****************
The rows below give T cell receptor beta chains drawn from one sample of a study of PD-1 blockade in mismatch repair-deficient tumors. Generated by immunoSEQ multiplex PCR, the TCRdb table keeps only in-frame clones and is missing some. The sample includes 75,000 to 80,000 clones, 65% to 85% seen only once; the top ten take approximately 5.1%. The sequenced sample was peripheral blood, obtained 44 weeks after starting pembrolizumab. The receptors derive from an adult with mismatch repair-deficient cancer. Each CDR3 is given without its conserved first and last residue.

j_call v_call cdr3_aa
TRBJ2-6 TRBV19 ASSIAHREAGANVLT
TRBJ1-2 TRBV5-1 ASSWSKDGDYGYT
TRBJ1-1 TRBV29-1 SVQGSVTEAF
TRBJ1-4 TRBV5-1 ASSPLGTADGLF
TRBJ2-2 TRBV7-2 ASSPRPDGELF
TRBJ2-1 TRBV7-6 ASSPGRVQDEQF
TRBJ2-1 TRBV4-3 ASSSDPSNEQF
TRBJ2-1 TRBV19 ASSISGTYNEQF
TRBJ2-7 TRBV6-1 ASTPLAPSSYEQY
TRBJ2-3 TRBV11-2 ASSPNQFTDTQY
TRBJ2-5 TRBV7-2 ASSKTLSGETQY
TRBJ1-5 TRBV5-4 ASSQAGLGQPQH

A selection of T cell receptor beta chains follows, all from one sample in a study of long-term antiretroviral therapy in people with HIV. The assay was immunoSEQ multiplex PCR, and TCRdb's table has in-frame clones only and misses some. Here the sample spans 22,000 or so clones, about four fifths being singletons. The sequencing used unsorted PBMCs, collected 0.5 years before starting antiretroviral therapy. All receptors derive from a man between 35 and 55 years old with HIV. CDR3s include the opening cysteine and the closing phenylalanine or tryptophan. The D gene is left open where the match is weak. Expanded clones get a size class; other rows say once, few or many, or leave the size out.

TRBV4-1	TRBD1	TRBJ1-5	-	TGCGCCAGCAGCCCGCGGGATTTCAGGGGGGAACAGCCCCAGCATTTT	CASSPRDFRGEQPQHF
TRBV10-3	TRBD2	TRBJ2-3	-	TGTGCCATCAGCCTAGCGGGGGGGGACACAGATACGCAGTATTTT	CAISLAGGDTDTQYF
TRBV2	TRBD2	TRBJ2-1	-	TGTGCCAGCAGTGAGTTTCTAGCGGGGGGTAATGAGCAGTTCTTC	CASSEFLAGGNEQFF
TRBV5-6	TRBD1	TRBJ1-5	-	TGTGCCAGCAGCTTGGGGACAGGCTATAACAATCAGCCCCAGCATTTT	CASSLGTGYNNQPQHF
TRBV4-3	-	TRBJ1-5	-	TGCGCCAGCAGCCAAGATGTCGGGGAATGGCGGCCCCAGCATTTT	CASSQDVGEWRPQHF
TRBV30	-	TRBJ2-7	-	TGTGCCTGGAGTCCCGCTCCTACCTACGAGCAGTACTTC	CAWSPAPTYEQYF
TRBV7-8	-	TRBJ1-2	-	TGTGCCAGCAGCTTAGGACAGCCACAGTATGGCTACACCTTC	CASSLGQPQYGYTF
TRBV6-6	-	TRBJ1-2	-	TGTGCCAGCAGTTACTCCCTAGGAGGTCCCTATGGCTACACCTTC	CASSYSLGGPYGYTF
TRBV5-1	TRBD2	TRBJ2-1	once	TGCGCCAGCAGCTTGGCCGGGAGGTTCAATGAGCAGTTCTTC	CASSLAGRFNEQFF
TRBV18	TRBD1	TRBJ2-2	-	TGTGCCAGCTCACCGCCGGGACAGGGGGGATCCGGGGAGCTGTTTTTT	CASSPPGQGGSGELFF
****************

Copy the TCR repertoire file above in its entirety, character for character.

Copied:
The rows below give T cell receptor beta chains drawn from one sample of a study of PD-1 blockade in mismatch repair-deficient tumors. Generated by immunoSEQ multiplex PCR, the TCRdb table keeps only in-frame clones and is missing some. The sample includes 75,000 to 80,000 clones, 65% to 85% seen only once; the top ten take approximately 5.1%. The sequenced sample was peripheral blood, obtained 44 weeks after starting pembrolizumab. The receptors derive from an adult with mismatch repair-deficient cancer. Each CDR3 is given without its conserved first and last residue.

j_call v_call cdr3_aa
TRBJ2-6 TRBV19 ASSIAHREAGANVLT
TRBJ1-2 TRBV5-1 ASSWSKDGDYGYT
TRBJ1-1 TRBV29-1 SVQGSVTEAF
TRBJ1-4 TRBV5-1 ASSPLGTADGLF
TRBJ2-2 TRBV7-2 ASSPRPDGELF
TRBJ2-1 TRBV7-6 ASSPGRVQDEQF
TRBJ2-1 TRBV4-3 ASSSDPSNEQF
TRBJ2-1 TRBV19 ASSISGTYNEQF
TRBJ2-7 TRBV6-1 ASTPLAPSSYEQY
TRBJ2-3 TRBV11-2 ASSPNQFTDTQY
TRBJ2-5 TRBV7-2 ASSKTLSGETQY
TRBJ1-5 TRBV5-4 ASSQAGLGQPQH

A selection of T cell receptor beta chains follows, all from one sample in a study of long-term antiretroviral therapy in people with HIV. The assay was immunoSEQ multiplex PCR, and TCRdb's table has in-frame clones only and misses some. Here the sample spans 22,000 or so clones, about four fifths being singletons. The sequencing used unsorted PBMCs, collected 0.5 years before starting antiretroviral therapy. All receptors derive from a man between 35 and 55 years old with HIV. CDR3s include the opening cysteine and the closing phenylalanine or tryptophan. The D gene is left open where the match is weak. Expanded clones get a size class; other rows say once, few or many, or leave the size out.

TRBV4-1	TRBD1	TRBJ1-5	-	TGCGCCAGCAGCCCGCGGGATTTCAGGGGGGAACAGCCCCAGCATTTT	CASSPRDFRGEQPQHF
TRBV10-3	TRBD2	TRBJ2-3	-	TGTGCCATCAGCCTAGCGGGGGGGGACACAGATACGCAGTATTTT	CAISLAGGDTDTQYF
TRBV2	TRBD2	TRBJ2-1	-	TGTGCCAGCAGTGAGTTTCTAGCGGGGGGTAATGAGCAGTTCTTC	CASSEFLAGGNEQFF
TRBV5-6	TRBD1	TRBJ1-5	-	TGTGCCAGCAGCTTGGGGACAGGCTATAACAATCAGCCCCAGCATTTT	CASSLGTGYNNQPQHF
TRBV4-3	-	TRBJ1-5	-	TGCGCCAGCAGCCAAGATGTCGGGGAATGGCGGCCCCAGCATTTT	CASSQDVGEWRPQHF
TRBV30	-	TRBJ2-7	-	TGTGCCTGGAGTCCCGCTCCTACCTACGAGCAGTACTTC	CAWSPAPTYEQYF
TRBV7-8	-	TRBJ1-2	-	TGTGCCAGCAGCTTAGGACAGCCACAGTATGGCTACACCTTC	CASSLGQPQYGYTF
TRBV6-6	-	TRBJ1-2	-	TGTGCCAGCAGTTACTCCCTAGGAGGTCCCTATGGCTACACCTTC	CASSYSLGGPYGYTF
TRBV5-1	TRBD2	TRBJ2-1	once	TGCGCCAGCAGCTTGGCCGGGAGGTTCAATGAGCAGTTCTTC	CASSLAGRFNEQFF
TRBV18	TRBD1	TRBJ2-2	-	TGTGCCAGCTCACCGCCGGGACAGGGGGGATCCGGGGAGCTGTTTTTT	CASSPPGQGGSGELFF